Needless to say I felt more than a bit conspicuous driving the bright yellow NV200 Taxi through the quiet neighbourhood. Eyes ahead and trying to go unnoticed, I half expected someone to flag me down.
What is the 2015 Nissan NV200 Taxi?
Based on Nissan's four-door compact cargo van, the NV200 Taxi was developed purposely as a taxi for large urban centres.
Nissan calls it the "product of a unique development collaboration." Using input from hundreds of taxi drivers and "thousands of passengers from all walks of life," Nissan turned their small van into a well-thought out form of public transit. With room for four passengers and their luggage, and many comfort and convenience features, the NV200 makes an ideal taxi -- at least New York City thought so, and made it its newest cab.
2015 Nissan NV200 Taxi Price & Specs
The 2015 NV200 Taxi features sliding doors and entry steps for easy access. Inside, upholstery is made from a stain-resistant, easy-to-clean fabric that's antimicrobial.
There's a charging station for passengers featuring a 12Vt electrical outlet and two USB ports, and separate HVAC controls.
The powertrain is the 2.0L 4-cylinder engine found in the regular NV200, with an output of 131 hp and 139 lb-ft of torque. It's mated to an Xtronic continuously variable transmission.
Up front is an independent strut system with sway bar, while the rear suspension consists of a solid axle with multi-leaf springs.
Available technology includes a 5.8" touchscreen with navigation and mobile apps, voice recognition, Sirius XM, and Bluetooth.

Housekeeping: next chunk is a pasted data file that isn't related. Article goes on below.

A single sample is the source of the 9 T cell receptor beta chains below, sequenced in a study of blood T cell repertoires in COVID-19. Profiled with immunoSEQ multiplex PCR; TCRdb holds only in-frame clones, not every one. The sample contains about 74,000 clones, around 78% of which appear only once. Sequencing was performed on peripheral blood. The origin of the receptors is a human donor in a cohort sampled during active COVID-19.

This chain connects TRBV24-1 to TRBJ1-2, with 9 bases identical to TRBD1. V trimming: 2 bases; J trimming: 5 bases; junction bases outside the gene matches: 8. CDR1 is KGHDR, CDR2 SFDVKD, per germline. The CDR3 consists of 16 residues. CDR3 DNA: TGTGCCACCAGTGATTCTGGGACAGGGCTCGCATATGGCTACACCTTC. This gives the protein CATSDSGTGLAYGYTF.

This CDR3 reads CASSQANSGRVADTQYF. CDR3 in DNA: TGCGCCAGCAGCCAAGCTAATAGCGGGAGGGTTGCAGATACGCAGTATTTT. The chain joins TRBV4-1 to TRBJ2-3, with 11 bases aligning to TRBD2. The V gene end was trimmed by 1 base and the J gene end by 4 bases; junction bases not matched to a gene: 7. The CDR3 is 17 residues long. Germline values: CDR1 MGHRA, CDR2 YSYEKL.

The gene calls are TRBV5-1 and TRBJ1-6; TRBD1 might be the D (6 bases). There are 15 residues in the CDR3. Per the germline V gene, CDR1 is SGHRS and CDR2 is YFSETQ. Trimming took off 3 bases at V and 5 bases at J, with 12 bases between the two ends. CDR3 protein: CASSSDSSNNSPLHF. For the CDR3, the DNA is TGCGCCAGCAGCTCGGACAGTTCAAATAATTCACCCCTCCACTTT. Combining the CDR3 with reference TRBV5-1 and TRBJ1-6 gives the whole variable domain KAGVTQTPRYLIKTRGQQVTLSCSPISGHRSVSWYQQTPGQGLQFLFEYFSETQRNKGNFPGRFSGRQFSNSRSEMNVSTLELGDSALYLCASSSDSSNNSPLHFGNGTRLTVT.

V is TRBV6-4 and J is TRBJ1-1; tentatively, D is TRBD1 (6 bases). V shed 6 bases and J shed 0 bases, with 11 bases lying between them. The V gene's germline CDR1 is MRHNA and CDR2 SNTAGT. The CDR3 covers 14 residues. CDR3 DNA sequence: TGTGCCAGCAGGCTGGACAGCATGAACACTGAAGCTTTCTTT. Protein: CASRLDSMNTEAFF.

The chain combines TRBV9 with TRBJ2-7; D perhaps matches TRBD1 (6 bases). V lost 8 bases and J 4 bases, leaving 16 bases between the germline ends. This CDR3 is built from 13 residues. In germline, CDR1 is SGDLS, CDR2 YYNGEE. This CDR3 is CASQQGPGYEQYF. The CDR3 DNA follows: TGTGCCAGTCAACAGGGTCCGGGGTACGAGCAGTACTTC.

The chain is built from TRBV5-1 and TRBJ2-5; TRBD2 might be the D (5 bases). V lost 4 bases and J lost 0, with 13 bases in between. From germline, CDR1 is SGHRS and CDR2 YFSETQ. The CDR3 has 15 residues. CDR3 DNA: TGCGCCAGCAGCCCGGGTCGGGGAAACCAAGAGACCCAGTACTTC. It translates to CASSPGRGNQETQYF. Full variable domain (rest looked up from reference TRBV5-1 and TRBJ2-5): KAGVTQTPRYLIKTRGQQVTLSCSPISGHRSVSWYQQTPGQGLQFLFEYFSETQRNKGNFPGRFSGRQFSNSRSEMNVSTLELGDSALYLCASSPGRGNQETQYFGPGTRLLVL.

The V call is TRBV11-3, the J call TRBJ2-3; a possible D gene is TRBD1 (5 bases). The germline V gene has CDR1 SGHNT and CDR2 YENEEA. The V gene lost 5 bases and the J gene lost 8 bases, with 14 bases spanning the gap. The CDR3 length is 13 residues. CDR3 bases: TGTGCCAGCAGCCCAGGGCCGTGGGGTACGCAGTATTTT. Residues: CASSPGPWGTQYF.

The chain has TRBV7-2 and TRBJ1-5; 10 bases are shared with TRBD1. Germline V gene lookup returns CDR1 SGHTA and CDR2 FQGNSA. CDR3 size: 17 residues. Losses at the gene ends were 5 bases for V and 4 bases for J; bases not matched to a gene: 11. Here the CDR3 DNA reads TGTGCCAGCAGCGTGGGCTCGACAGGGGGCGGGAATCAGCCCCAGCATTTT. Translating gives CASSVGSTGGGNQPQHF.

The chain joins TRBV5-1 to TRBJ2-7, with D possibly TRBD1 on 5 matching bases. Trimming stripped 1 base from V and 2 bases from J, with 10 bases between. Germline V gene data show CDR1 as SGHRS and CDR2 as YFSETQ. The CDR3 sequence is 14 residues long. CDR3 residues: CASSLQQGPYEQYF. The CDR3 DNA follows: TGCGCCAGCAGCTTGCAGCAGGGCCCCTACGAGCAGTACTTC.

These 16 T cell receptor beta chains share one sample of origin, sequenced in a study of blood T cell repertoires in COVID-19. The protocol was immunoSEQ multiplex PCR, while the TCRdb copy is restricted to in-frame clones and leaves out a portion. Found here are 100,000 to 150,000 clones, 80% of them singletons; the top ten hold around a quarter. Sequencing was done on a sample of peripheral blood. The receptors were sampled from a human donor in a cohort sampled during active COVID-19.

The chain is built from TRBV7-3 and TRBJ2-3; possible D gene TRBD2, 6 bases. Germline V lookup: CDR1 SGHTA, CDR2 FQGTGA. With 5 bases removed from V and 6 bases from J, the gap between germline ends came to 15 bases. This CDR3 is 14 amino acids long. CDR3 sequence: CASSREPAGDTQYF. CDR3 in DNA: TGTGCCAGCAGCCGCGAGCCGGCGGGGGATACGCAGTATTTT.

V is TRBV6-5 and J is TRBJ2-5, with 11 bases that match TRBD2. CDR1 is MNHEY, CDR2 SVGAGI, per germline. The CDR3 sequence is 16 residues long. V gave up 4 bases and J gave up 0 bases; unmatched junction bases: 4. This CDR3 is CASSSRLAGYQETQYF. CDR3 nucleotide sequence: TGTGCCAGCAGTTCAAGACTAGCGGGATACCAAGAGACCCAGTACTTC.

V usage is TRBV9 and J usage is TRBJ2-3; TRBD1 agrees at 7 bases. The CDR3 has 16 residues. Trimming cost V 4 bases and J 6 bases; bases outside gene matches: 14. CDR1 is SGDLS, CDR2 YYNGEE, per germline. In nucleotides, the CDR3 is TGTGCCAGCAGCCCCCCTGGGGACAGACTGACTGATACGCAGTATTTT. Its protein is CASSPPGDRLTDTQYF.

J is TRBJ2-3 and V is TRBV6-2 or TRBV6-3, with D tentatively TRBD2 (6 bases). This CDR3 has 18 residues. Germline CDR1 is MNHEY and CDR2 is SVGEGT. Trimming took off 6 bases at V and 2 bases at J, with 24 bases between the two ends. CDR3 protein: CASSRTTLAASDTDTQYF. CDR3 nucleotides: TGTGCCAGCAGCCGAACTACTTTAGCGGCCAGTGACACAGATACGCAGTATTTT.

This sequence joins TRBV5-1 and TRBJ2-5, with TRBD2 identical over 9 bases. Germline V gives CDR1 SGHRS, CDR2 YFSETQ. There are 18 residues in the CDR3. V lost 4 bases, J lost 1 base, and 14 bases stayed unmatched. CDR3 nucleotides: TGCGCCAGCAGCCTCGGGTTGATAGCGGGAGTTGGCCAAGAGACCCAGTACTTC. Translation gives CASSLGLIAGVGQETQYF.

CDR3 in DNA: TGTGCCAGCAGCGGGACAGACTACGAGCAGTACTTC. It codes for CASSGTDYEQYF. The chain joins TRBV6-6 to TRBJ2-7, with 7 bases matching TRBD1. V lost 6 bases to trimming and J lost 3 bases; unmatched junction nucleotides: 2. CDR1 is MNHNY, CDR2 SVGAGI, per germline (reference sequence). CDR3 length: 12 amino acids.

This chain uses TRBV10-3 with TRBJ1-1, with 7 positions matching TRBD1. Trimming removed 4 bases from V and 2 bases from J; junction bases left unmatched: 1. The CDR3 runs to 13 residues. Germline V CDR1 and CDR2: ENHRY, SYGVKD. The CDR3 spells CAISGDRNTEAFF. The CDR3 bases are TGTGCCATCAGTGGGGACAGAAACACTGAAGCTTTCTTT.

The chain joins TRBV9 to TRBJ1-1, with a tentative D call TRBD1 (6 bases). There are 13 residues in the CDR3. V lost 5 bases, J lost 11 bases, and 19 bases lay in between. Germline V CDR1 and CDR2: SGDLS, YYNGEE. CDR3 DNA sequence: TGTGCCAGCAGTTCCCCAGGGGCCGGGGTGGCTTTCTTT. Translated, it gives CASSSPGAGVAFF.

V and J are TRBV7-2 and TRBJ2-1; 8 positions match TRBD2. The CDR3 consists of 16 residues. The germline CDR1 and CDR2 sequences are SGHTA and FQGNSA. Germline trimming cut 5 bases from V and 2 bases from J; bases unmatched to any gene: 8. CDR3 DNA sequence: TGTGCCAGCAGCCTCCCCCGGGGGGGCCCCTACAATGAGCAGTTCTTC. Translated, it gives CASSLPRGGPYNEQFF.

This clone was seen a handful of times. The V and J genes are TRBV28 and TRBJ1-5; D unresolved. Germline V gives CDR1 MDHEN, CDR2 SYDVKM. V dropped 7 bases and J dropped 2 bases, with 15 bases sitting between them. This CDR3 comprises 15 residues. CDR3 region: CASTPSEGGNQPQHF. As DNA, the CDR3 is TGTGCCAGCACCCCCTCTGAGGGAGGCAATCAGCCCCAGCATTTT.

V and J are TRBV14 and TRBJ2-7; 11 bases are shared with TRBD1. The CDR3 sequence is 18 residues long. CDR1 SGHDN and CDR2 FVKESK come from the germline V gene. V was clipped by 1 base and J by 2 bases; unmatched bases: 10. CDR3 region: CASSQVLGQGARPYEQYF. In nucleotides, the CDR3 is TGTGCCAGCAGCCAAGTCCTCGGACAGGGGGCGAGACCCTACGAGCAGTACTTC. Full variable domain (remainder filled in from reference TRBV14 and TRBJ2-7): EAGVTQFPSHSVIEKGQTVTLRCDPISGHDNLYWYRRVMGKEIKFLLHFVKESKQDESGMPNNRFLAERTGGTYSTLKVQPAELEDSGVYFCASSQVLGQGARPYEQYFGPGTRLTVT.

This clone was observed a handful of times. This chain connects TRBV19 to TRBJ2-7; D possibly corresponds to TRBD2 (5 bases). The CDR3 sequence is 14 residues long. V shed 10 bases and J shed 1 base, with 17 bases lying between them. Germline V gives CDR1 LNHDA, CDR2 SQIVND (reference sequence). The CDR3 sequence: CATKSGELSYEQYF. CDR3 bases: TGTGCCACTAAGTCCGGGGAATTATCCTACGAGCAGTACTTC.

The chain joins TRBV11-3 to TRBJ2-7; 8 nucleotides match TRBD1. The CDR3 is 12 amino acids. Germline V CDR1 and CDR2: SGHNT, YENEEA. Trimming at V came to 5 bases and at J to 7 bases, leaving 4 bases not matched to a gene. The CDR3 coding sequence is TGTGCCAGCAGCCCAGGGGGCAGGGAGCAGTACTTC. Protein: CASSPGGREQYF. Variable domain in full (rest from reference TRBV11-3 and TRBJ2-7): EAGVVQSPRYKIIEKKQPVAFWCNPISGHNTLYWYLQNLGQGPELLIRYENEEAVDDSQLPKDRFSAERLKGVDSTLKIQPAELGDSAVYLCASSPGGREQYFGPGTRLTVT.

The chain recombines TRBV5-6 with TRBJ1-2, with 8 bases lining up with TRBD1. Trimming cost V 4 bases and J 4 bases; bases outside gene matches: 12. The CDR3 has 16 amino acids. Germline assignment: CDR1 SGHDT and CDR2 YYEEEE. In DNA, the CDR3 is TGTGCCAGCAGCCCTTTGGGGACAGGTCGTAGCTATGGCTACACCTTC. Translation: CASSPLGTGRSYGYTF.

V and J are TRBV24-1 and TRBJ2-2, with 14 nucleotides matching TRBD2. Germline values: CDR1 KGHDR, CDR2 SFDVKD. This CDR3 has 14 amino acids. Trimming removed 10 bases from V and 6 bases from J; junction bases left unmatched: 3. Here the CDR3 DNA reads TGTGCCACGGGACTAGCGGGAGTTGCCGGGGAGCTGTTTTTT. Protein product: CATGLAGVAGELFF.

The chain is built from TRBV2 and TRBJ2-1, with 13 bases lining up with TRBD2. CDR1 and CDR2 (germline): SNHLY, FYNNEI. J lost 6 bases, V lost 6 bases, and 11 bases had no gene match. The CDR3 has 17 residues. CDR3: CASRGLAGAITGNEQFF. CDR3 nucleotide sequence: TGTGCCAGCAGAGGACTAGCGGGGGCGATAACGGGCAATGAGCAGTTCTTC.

While pricing for the New York taxi begins at $29,700, Nissan says "Canadian opportunities for the NV200 Taxi continue to be explored."
Inside and Out of the 2015 Nissan NV Taxi
Our tester was the bright, screaming yellow we've come to associate with New York cabbies. It's a special paint without clearcoat, making it easier to touch up the inevitable scrapes and scratches. On the roof, you'll find the expected vacancy light bar, while behind the grille is an emergency "call 911" warning light that can be activated by a dash-mounted button.
There's a huge amount of legroom and headroom in the NV200 Taxi when compared to a conventional cab. The panoramic sunroof overhead lets in plenty of light making it feel even more open and airy. The passenger compartment is tough and rugged from upholstery to flat carpeted floor with no cracks or crevasses for items to be lost in.
Aside from climate controls and personal device charging areas, passengers also get their own video screens.
Sliding doors with an automatically retracting step not only make passenger entry and exit easy, but there are no doors to swing out into busy traffic.
Upright seating for the driver is comfortable, and the front passenger seat folds down flat to provide a convenient work-space.
Driving the 2015 Nissan NV200 Taxi
Once I got over the feeling of standing out like a sore thumb, I found the NV200 Taxi quite simple to drive. Unfortunately, I didn't manage to gather up any fares, so I had no way of testing how well the acrylic divider worked at blocking out obnoxious and distracting behaviour from the rear passenger compartment. An intercom system enables communication between passengers and the driver.
While the powertrain components are the same as the regular NV200, they've been toughened up to handle the rigours of a busy working taxi. As expected, the NV200 isn't exactly quick (0-100 km/h in roughly 12 seconds), but it accelerates smoothly, providing a comfortable ride.
The steering is a little rubbery, but the NV200 Taxi handles better than its tall, slab-sided profile might suggest, and the brakes are terrific. The backup camera and big side mirrors make threading it into tight parking spaces a snap.
Comparing the 2015 Nissan NV200 Taxi
This bright yellow cab’s main competition resides in the
Ford Transit Connect, Chevrolet City Express, and Ram ProMaster City.